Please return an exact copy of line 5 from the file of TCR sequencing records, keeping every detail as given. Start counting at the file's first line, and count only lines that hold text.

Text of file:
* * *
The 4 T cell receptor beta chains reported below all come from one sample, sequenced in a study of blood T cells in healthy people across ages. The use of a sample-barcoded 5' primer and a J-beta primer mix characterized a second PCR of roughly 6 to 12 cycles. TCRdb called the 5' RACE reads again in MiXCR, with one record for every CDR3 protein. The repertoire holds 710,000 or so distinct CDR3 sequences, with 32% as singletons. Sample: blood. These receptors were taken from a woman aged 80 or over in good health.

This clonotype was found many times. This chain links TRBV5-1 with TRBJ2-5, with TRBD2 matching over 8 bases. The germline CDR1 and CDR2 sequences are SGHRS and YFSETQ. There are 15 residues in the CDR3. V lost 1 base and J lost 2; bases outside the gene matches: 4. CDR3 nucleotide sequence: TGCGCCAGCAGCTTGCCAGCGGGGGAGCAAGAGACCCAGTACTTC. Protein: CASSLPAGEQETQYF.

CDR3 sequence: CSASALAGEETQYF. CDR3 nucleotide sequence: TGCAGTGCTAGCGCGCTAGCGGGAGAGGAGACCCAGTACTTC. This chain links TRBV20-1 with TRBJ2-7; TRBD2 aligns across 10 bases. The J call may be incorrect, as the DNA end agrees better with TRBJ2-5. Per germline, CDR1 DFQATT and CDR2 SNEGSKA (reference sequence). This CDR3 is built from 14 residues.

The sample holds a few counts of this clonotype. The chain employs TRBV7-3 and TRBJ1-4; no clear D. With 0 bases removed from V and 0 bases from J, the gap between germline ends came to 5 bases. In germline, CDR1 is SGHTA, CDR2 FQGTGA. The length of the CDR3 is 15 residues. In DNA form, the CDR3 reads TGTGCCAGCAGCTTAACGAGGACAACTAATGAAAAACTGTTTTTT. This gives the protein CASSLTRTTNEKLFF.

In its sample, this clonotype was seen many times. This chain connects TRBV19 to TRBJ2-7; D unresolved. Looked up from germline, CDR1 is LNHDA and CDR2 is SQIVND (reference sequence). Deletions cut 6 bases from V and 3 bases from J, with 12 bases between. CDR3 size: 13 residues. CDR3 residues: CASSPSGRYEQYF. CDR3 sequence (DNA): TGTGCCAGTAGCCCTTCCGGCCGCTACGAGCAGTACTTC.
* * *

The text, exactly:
In its sample, this clonotype was seen many times. This chain connects TRBV19 to TRBJ2-7; D unresolved. Looked up from germline, CDR1 is LNHDA and CDR2 is SQIVND (reference sequence). Deletions cut 6 bases from V and 3 bases from J, with 12 bases between. CDR3 size: 13 residues. CDR3 residues: CASSPSGRYEQYF. CDR3 sequence (DNA): TGTGCCAGTAGCCCTTCCGGCCGCTACGAGCAGTACTTC.